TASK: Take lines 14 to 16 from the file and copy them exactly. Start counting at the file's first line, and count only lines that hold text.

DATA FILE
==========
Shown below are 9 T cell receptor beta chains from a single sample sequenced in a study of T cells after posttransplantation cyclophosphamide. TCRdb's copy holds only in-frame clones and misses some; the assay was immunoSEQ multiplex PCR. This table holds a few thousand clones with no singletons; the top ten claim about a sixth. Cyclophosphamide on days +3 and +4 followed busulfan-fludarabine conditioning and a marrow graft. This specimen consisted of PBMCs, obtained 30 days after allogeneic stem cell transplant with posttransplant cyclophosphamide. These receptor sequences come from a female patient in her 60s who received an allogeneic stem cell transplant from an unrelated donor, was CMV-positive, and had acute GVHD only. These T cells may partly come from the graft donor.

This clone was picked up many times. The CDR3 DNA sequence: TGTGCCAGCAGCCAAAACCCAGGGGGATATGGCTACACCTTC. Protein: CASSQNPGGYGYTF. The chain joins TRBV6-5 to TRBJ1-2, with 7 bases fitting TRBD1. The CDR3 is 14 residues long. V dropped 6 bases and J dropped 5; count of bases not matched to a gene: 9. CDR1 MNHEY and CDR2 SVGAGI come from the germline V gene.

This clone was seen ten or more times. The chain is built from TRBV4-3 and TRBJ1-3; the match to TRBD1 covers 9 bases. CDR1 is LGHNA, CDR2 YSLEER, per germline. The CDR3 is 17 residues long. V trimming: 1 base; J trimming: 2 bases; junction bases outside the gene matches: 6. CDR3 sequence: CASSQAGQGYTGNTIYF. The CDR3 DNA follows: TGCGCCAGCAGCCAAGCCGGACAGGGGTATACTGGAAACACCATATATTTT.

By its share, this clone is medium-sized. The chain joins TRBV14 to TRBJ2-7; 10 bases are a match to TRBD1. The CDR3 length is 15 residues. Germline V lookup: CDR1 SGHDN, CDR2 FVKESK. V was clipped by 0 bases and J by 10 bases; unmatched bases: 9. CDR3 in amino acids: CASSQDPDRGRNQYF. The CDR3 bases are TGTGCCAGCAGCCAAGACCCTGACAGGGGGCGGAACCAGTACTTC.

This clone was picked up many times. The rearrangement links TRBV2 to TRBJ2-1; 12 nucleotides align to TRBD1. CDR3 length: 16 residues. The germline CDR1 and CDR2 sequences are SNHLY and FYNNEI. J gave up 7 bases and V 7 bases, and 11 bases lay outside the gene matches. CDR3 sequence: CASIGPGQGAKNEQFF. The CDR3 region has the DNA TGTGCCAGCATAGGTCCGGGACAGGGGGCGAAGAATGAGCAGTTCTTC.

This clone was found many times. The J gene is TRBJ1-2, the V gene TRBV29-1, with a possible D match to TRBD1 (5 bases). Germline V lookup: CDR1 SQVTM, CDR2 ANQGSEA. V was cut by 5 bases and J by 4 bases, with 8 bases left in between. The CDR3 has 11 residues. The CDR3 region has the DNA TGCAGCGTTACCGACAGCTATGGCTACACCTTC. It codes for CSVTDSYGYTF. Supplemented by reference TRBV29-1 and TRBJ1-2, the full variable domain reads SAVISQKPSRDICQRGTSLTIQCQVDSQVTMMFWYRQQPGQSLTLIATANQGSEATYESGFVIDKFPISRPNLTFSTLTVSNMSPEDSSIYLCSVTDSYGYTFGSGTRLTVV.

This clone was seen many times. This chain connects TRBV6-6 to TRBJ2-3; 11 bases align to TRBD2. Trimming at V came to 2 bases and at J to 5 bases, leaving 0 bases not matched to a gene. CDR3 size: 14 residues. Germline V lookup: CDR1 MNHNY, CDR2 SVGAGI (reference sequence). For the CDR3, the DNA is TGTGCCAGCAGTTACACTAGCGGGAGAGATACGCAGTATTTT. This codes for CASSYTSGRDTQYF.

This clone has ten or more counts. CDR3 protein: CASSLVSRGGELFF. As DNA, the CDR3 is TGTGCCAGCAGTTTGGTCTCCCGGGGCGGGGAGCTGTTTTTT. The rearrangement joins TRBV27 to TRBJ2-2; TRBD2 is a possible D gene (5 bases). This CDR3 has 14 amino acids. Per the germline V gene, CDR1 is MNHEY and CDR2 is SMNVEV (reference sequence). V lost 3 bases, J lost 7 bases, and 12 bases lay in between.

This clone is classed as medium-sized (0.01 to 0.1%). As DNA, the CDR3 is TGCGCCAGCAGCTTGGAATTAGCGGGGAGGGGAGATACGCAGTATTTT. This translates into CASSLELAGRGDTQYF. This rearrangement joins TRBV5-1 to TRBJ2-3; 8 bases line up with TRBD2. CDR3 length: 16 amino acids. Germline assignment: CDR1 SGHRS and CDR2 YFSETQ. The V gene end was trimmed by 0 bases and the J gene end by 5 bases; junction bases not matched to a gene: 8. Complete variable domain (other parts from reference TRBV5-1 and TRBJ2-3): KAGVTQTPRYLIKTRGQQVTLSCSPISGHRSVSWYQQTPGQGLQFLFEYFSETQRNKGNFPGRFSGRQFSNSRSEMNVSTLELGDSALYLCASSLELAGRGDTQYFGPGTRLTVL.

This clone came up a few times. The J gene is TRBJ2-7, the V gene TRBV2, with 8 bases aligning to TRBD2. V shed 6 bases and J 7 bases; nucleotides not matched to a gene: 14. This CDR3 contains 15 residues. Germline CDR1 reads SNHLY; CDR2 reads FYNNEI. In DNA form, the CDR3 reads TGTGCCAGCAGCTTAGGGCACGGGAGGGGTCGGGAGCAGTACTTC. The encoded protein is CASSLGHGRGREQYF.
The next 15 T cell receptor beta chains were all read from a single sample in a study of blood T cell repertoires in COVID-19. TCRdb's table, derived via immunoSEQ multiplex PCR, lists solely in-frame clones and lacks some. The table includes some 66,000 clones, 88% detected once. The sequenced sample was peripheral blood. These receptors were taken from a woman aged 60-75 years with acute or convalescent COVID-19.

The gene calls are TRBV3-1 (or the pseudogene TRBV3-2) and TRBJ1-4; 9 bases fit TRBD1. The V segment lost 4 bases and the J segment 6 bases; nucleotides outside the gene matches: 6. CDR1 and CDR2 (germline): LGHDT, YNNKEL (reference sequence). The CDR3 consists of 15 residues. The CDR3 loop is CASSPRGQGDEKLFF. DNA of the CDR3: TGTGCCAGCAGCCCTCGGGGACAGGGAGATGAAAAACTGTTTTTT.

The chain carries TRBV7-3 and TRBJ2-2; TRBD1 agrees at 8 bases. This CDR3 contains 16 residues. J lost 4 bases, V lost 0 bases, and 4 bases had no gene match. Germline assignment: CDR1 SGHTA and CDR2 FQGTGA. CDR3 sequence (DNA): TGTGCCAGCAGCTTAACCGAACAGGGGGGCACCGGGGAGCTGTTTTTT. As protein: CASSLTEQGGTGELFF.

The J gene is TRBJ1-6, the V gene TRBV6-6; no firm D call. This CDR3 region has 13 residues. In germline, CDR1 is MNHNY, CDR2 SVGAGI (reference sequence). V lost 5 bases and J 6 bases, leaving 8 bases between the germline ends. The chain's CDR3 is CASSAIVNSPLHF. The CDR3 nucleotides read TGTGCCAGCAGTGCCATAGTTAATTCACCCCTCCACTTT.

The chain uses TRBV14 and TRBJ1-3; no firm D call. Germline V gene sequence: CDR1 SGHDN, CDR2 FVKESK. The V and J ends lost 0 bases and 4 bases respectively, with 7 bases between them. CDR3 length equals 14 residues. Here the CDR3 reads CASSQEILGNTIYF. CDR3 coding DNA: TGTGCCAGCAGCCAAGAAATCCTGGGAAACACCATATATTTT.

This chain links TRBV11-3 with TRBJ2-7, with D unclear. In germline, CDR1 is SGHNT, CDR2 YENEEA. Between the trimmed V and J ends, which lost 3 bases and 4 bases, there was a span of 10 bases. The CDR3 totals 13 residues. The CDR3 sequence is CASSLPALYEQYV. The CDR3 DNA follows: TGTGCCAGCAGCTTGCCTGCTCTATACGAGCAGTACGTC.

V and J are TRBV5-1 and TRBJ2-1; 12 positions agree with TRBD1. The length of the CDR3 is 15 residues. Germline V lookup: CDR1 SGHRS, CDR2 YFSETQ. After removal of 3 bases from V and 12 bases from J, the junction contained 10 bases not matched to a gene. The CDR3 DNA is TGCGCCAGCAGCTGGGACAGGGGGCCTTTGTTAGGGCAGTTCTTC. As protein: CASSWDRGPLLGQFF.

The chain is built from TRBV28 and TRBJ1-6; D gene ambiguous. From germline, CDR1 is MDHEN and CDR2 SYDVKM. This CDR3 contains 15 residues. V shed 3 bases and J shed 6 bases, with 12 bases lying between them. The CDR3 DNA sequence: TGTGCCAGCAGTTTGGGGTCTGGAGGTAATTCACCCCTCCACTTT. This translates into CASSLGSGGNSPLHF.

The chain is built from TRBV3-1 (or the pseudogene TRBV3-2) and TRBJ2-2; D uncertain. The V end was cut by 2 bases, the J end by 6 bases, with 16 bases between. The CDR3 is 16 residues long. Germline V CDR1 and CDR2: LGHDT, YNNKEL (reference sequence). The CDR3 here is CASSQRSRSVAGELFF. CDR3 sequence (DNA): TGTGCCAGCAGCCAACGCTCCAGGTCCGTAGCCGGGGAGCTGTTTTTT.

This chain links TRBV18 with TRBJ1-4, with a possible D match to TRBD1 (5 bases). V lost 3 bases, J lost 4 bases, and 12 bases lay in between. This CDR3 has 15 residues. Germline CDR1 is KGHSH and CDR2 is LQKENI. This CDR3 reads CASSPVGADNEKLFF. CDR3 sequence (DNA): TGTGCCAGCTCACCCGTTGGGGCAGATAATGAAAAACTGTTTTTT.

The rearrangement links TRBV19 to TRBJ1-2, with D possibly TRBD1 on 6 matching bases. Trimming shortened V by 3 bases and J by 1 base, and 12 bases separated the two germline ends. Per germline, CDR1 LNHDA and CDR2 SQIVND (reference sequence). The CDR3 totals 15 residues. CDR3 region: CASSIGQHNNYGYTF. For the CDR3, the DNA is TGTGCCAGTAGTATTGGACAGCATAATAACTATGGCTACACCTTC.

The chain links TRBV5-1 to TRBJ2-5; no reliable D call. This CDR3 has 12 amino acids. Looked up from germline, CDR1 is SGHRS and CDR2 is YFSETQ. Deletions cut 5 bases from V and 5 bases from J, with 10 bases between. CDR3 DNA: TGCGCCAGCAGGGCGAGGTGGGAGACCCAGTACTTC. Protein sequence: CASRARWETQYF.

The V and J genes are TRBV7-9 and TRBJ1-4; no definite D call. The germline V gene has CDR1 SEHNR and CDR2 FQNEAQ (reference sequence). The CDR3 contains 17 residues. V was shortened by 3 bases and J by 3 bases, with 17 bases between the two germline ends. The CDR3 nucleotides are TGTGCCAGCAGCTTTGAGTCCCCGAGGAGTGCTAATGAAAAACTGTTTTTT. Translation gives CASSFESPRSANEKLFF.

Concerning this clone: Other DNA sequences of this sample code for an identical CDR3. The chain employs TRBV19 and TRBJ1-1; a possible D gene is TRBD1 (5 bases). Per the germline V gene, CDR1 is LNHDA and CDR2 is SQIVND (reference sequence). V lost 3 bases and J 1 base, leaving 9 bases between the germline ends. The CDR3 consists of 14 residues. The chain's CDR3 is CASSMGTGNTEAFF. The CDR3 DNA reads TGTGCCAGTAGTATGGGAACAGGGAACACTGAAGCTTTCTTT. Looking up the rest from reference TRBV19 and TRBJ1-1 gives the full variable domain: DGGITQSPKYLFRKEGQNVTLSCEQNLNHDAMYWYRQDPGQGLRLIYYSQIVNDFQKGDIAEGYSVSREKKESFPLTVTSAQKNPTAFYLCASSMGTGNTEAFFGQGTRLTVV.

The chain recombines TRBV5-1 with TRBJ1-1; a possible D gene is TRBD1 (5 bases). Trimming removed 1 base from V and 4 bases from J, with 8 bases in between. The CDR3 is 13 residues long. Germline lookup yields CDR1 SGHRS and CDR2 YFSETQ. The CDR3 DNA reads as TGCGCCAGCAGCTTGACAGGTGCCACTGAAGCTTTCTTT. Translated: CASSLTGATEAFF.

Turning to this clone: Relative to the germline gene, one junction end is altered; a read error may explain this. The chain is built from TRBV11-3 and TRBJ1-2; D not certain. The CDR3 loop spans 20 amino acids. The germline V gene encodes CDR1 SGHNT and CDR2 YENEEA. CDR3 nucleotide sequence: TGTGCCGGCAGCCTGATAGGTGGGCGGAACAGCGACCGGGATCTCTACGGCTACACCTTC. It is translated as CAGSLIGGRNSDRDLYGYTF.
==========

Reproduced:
The J gene is TRBJ1-6, the V gene TRBV6-6; no firm D call. This CDR3 region has 13 residues. In germline, CDR1 is MNHNY, CDR2 SVGAGI (reference sequence). V lost 5 bases and J 6 bases, leaving 8 bases between the germline ends. The chain's CDR3 is CASSAIVNSPLHF. The CDR3 nucleotides read TGTGCCAGCAGTGCCATAGTTAATTCACCCCTCCACTTT.

The chain uses TRBV14 and TRBJ1-3; no firm D call. Germline V gene sequence: CDR1 SGHDN, CDR2 FVKESK. The V and J ends lost 0 bases and 4 bases respectively, with 7 bases between them. CDR3 length equals 14 residues. Here the CDR3 reads CASSQEILGNTIYF. CDR3 coding DNA: TGTGCCAGCAGCCAAGAAATCCTGGGAAACACCATATATTTT.

This chain links TRBV11-3 with TRBJ2-7, with D unclear. In germline, CDR1 is SGHNT, CDR2 YENEEA. Between the trimmed V and J ends, which lost 3 bases and 4 bases, there was a span of 10 bases. The CDR3 totals 13 residues. The CDR3 sequence is CASSLPALYEQYV. The CDR3 DNA follows: TGTGCCAGCAGCTTGCCTGCTCTATACGAGCAGTACGTC.